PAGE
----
I’m in serious trouble – I just found out how easy it is to make French crullers. Filled with pockets of air these doughnuts are irresistibly light making it way too easy to eat the entire batch!
Making these honey glazed crullers took less than 15 minutes – how scary is that? Even worse? It doesn’t even require any unusual ingredients, just flour, butter, eggs, sugar, salt, honey & powdered sugar. Now everytime my sweet tooth kicks in I’ll have to fight the urge to whip up these addictive delights.
I found this recipe on one of my favourite food blogs, Use Real Butter. The original recipe is for beautifully piped round doughnuts but honestly, I’m way too lazy for that. Instead I opted for quick small bites that make me feel less guilty about eating half a dozen.
Good luck & don’t say I didn’t warn you.
honey glazed french crullers (adapted from Use Real Butter)
- ingredients –
for the crullers
1 cup water
6 tbsp unsalted butter
2 tbsp sugar
pinch of salt
1 cup flour
oil for frying
for the glaze
1 tbsp honey
1 cup icing sugar
2 tbsp milk
- directions -
- pre-heat oil in fryer or a deep pot. the oil should be around 370 degrees.
- bring water, butter, sugar & salt to a boil over medium/high heat in a sauce pan. once boiling, add flour all at once stirring vigorously. keep stirring until the mixture comes together in a ball in the center & the bottom of the sauce pan is covered in a thin layer of film (the more moisture you can evaporate the lighter the doughnut)
- remove from heat and transfer mixture to mixer fitted with paddle attachment. mix on low for a minute to cool batter.
- mix on medium speed & add the eggs one at a time. wait until the previous egg has fully incorporated before adding another egg. once all the eggs have been added you should have a smooth, shiny mixture.
- drop a small amount of batter in the fryer to test temperature. if the oil makes a lot of noise you are at the right temperature. use two spoons to drop small, ping pong sized balls of batter into the oil. do not crowd the fryer or it will reduce the temperature and make your crullers greasy.
- let the crullers fry for 4 minutes before flipping with tongs. cook for another 4 minutes. once fully cooked the oil will become silent & the crullers will be very light. place on cooling rack with wax paper or cookie sheet underneath.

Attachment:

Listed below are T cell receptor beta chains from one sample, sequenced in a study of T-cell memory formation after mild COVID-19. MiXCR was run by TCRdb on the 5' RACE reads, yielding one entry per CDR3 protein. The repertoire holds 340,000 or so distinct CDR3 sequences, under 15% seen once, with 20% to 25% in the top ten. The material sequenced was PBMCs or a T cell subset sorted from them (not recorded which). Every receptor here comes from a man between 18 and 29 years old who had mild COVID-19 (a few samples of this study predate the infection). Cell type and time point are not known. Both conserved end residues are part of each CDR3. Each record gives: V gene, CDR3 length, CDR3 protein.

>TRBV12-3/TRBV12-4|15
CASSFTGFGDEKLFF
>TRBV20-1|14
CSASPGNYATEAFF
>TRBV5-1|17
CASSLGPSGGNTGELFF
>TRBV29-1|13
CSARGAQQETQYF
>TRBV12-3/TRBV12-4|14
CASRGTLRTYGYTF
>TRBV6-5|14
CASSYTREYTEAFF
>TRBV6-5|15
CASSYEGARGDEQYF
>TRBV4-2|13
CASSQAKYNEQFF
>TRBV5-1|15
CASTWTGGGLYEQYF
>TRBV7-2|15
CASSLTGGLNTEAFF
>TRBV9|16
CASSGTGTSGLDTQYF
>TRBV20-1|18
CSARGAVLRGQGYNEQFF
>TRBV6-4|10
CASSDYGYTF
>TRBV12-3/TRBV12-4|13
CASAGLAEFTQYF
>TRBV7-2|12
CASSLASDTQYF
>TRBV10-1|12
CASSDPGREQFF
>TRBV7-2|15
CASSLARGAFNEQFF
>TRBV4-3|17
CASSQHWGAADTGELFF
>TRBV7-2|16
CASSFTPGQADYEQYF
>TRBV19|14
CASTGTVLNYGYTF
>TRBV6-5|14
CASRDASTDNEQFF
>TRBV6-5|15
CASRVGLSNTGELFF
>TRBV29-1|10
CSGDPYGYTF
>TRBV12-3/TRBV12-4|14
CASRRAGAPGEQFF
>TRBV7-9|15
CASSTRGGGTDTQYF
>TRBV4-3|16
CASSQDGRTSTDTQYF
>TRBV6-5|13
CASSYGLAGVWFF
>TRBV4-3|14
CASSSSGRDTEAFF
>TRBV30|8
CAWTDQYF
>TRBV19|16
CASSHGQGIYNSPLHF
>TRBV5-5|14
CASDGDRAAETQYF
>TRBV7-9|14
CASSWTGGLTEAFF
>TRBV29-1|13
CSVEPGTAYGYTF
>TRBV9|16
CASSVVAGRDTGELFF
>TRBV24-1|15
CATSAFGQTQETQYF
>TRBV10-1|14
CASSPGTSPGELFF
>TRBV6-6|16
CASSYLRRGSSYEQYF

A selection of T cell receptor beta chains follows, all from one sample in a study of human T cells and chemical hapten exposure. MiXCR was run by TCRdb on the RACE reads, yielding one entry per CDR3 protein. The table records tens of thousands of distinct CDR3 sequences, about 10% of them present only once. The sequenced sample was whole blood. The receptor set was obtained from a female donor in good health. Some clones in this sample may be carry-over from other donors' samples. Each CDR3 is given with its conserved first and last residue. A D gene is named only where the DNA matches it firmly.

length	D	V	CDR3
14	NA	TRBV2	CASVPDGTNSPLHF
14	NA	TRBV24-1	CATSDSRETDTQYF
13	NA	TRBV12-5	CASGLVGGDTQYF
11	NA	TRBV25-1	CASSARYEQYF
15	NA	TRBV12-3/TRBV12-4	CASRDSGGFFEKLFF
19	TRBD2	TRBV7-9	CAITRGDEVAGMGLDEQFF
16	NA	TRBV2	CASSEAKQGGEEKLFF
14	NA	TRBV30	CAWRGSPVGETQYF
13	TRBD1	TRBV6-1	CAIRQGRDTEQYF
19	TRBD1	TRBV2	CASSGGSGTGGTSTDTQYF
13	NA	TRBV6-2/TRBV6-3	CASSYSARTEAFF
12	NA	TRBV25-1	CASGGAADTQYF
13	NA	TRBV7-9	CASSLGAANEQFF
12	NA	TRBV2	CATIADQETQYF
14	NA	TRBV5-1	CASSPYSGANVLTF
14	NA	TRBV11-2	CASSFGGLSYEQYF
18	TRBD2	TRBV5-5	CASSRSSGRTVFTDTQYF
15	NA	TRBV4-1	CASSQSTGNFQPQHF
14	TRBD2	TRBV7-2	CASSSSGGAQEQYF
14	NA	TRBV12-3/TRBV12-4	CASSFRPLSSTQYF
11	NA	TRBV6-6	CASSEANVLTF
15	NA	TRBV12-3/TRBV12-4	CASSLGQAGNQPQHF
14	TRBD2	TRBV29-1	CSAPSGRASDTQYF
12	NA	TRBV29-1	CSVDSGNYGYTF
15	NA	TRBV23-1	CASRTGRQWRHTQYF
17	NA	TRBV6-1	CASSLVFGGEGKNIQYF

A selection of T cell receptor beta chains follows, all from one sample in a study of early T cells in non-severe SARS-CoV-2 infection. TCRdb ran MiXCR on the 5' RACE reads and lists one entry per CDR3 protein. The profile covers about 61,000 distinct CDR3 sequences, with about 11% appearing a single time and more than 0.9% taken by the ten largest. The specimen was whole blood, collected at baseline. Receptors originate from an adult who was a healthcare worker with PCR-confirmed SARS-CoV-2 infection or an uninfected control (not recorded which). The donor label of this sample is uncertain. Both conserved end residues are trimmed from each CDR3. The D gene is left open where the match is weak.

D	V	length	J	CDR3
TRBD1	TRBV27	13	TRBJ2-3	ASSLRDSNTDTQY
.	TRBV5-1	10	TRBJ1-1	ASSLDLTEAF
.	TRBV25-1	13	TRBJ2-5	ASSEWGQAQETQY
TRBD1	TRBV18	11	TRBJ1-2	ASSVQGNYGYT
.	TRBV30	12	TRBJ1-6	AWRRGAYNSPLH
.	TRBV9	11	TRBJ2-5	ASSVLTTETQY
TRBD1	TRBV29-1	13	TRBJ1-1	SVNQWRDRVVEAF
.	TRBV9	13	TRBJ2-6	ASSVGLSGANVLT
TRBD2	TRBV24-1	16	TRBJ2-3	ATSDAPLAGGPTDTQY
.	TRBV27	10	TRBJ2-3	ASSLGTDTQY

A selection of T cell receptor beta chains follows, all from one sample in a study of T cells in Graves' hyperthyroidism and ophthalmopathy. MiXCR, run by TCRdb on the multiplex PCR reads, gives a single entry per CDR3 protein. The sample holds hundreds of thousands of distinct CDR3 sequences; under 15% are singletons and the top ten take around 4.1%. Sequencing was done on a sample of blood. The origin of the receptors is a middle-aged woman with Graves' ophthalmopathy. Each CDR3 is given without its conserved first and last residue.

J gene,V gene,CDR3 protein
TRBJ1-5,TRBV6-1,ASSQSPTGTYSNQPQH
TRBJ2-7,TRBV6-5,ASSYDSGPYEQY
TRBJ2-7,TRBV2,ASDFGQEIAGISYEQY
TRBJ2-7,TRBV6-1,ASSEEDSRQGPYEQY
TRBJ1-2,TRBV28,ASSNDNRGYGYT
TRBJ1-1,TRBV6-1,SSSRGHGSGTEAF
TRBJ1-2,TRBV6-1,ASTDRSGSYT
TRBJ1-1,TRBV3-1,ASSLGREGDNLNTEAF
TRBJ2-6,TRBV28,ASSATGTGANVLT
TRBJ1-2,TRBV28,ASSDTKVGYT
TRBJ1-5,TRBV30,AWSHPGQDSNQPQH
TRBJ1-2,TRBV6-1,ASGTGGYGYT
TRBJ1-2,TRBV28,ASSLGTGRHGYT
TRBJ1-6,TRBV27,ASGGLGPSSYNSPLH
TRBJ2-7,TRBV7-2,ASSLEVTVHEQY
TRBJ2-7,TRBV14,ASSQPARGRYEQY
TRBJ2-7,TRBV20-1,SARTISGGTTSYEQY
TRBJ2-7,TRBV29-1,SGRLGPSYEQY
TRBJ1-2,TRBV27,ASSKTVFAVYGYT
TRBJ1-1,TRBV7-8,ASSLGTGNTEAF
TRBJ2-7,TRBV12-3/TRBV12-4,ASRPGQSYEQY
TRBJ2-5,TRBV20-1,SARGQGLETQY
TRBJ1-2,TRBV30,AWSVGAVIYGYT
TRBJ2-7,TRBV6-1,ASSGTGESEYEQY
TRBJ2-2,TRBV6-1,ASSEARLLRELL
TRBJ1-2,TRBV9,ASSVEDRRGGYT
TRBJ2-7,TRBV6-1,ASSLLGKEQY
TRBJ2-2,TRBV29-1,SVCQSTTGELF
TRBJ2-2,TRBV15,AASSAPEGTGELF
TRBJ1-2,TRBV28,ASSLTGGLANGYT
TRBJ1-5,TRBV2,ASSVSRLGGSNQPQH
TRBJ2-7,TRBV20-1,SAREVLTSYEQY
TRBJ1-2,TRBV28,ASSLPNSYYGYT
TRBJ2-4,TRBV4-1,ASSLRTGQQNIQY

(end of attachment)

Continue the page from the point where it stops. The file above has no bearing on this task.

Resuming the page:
- while crullers are cooling make the glaze – mix milk, icing sugar & honey together. when crullers are cool dip the top in the glaze and put back on the cooling rack. once the glaze has set they’re ready to eat.
In the Pacific Northwest there’s no real winter – only grey. If you’ve ever seen The Never Ending Story an Island winter could be compared to a 6 month battle against The Nothing. But don’t worry, I’m prepared – I’ve got bacon & vodka.
Making my own bacon infused vodka is possibly the best thing I’ve ever done – especially since this past weekend was my annual staff party. Needless to say my boyfriend/chef and I were more than happy to sample the smoky, spicy concoction.
I’ll admit that the previous night’s open bar may have clouded my judgement but this was the best caesar I have ever had – ever. Garnished with a stalk of celery & homemade dilly beans the only thing that could have made it better was a fresh slice of crispy bacon (which I might try in a non-life-or-death hangover situation).
Infusing vodka with different flavours is too easy – buy vodka, put things in vodka, leave on counter for about a week & strain. That’s it. If the infusion is a little greasy (say…from bacon?) just put it in the fridge before straining to help solidify the fat and use cheesecloth or a coffee filter to catch all the little bits.
I also did a batch of local pear & vanilla infused vodka that tastes great with just a splash of soda water. I’m already thinking of new things to throw in my vodka (basil, lemon, coffee) but the list is endless. What are you going to make?
I’ve got bad news – we’ve all been duped. All my life I thought ricotta was fancy and expensive. That all changed last week when my boyfriend/chef showed me just how ridiculously easy (& cheap) it is to make fresh ricotta.
Fresh ricotta isn’t even in the same category as that stuff they sell in the grocery store. Smooth and creamy, it works with both savory & sweet recipes. From this batch of ricotta I made roasted eggplant, tomato & ricotta tarts but they vanished within hours.
My favourite way to eat ricotta is drizzled with some local honey. Luckily for us on Vancouver Island Babe’s Honey is back! After closing their doors due to legal issues, Babe’s was bought by former employees and reopened last March – and I couldn’t be happier. Aside from the range of honeys they produce they also sell soaps, lip balm & vinegars (I’m looking forward to trying their honey-balsamic soon).
Once you have fresh ricotta in your fridge you’ll be amazed at how much you can do with it. From gnocchi to cheesecakes, it’ versatility means it won’t last long. This recipe makes about 2-3 cups and will last about 4-5 days.
fresh ricotta recipe
- ingredients -
2L whole milk
1 1/2 cups heavy cream
1 tsp salt
3 tbsp white wine vinegar (can use any vinegar or lemon juice)
- directions -
- pour milk, cream & salt in large sauce pan & stir occasionally over medium heat to prevent burning. heat slowly until it just starts boiling – the milk with be frothy so gently push bubbles aside to check if boiling.
- once it starts boiling, immediately remove from heat and add the vinegar pouring evenly over milk. gently stir once or twice to mix in the vinegar and then leave it to let the curds develop. let stand for 5 minutes.
- line a strainer with cheese cloth or a coffee filter. carefully pour the mixture into the strainer and let it drain for about 15 minutes.
- transfer to a container and let cool. once at room temperature store covered in fridge.